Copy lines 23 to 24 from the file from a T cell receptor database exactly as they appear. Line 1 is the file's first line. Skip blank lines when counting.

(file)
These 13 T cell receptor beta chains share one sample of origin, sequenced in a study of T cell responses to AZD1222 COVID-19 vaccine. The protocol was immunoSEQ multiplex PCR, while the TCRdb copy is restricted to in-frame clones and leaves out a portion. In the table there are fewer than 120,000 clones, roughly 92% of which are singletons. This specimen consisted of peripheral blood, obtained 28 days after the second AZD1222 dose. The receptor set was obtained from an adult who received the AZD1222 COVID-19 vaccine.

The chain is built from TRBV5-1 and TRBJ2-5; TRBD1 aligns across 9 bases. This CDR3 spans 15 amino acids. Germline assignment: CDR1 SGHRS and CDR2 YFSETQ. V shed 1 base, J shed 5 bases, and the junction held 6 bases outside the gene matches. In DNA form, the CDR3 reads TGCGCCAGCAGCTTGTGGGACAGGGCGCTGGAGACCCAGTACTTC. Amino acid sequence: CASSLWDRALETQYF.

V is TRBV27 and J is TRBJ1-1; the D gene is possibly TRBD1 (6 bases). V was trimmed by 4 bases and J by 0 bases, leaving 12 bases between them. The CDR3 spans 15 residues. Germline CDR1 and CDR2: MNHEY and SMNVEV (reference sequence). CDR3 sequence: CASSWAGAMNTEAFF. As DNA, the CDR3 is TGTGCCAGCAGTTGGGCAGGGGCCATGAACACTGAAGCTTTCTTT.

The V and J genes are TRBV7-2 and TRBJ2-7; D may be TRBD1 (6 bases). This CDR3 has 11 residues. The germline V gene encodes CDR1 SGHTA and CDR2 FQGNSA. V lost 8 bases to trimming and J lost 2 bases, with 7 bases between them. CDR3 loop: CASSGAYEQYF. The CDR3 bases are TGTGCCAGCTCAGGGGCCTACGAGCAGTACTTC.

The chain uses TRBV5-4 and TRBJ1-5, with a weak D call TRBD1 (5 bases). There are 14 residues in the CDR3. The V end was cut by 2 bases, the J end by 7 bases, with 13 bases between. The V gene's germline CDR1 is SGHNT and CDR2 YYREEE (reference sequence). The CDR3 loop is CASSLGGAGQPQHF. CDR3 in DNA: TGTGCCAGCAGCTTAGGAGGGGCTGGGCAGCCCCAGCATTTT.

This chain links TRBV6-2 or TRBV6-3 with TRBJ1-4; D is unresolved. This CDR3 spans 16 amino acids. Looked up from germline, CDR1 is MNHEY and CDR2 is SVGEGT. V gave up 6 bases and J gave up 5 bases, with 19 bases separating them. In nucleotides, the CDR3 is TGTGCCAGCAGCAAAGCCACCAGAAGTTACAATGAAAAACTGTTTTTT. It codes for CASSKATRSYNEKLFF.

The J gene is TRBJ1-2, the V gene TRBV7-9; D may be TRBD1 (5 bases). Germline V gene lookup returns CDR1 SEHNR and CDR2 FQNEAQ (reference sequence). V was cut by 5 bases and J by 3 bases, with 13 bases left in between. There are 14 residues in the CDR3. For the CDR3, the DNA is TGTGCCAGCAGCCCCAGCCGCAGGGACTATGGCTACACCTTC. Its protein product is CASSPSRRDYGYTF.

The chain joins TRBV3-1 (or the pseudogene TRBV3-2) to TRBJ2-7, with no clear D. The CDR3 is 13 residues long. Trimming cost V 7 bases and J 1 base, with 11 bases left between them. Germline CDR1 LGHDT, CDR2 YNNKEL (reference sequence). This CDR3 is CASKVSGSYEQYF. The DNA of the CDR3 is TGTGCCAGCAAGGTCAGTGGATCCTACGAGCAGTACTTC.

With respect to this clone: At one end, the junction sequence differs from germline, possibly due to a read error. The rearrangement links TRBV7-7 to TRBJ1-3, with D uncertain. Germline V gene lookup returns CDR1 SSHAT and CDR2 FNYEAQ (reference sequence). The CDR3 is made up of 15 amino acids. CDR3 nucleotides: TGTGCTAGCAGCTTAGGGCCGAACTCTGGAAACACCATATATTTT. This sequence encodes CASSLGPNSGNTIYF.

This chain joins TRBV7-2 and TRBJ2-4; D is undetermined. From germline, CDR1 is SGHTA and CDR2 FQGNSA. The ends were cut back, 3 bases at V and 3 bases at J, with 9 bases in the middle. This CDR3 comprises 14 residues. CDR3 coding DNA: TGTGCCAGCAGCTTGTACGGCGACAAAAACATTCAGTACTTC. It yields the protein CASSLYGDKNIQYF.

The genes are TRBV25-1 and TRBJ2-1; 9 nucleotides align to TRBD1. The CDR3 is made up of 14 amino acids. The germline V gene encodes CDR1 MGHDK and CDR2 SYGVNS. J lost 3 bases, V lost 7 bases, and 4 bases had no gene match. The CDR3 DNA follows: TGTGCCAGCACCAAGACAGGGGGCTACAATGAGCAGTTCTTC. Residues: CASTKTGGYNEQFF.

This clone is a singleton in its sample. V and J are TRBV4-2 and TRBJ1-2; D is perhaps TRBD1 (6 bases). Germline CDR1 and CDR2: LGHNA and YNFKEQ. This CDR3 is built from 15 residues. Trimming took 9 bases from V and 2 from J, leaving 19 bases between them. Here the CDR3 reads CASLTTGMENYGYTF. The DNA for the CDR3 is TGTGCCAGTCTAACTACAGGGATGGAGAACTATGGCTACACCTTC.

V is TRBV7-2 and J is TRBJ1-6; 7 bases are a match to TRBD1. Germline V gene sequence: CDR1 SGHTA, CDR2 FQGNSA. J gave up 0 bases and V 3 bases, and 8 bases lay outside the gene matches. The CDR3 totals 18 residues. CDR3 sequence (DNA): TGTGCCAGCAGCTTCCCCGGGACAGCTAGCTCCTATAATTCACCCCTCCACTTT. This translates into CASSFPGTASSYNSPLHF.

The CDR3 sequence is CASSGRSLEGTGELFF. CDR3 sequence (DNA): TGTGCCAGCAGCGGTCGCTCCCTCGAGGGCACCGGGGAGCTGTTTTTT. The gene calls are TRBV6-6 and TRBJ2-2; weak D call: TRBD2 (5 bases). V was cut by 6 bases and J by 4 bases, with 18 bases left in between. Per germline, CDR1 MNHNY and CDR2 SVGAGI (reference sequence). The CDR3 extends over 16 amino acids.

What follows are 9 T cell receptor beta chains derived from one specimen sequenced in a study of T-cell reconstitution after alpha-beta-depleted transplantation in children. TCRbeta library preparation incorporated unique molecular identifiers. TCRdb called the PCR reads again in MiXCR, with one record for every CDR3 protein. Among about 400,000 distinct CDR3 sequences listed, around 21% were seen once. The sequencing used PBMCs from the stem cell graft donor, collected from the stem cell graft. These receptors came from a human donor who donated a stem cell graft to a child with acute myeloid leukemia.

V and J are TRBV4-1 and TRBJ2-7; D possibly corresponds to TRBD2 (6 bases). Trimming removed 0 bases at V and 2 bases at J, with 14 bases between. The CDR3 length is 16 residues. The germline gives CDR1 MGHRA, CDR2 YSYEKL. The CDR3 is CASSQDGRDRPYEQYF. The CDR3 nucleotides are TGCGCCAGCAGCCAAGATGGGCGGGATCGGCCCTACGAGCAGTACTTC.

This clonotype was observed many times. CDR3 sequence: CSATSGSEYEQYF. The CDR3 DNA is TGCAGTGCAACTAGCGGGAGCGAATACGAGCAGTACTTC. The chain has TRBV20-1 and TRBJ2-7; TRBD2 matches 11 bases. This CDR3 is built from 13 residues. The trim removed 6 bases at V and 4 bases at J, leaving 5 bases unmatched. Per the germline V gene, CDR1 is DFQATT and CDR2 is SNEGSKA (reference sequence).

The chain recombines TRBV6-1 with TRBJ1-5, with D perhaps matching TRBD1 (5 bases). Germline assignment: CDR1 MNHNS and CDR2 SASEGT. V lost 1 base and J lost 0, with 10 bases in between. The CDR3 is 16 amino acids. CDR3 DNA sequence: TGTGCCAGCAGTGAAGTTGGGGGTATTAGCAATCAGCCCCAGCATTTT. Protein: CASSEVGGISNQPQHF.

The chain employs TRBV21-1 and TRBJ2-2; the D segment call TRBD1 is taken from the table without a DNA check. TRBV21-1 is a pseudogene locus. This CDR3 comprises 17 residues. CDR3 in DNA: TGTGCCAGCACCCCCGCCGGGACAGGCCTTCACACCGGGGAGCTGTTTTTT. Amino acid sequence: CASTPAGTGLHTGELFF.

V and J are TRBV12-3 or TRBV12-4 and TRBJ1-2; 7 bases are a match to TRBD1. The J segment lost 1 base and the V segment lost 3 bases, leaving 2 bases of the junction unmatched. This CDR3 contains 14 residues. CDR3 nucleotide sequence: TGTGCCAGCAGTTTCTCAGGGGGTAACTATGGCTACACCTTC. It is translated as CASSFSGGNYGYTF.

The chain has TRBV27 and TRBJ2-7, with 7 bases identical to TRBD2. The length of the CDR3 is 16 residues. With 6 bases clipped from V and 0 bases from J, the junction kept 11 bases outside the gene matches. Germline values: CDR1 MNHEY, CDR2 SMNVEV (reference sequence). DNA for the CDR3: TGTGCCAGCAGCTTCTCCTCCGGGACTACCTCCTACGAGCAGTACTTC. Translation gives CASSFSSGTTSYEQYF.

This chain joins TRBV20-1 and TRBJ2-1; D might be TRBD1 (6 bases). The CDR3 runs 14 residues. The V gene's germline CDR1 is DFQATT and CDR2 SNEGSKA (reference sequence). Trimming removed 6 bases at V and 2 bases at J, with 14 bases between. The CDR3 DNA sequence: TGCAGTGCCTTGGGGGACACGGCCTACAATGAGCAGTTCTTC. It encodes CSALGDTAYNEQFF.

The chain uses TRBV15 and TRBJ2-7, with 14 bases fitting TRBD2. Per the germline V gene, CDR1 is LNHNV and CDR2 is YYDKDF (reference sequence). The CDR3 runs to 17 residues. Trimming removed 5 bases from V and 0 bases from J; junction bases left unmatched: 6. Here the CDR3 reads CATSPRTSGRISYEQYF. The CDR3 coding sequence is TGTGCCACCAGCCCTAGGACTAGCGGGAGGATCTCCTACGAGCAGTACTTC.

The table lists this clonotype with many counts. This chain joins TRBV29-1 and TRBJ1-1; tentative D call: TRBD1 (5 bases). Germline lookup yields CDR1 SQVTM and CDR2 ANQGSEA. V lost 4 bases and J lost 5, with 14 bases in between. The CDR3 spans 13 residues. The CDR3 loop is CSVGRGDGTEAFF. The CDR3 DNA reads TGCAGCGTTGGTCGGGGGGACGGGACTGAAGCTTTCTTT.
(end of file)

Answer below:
The chain uses TRBV15 and TRBJ2-7, with 14 bases fitting TRBD2. Per the germline V gene, CDR1 is LNHNV and CDR2 is YYDKDF (reference sequence). The CDR3 runs to 17 residues. Trimming removed 5 bases from V and 0 bases from J; junction bases left unmatched: 6. Here the CDR3 reads CATSPRTSGRISYEQYF. The CDR3 coding sequence is TGTGCCACCAGCCCTAGGACTAGCGGGAGGATCTCCTACGAGCAGTACTTC.

The table lists this clonotype with many counts. This chain joins TRBV29-1 and TRBJ1-1; tentative D call: TRBD1 (5 bases). Germline lookup yields CDR1 SQVTM and CDR2 ANQGSEA. V lost 4 bases and J lost 5, with 14 bases in between. The CDR3 spans 13 residues. The CDR3 loop is CSVGRGDGTEAFF. The CDR3 DNA reads TGCAGCGTTGGTCGGGGGGACGGGACTGAAGCTTTCTTT.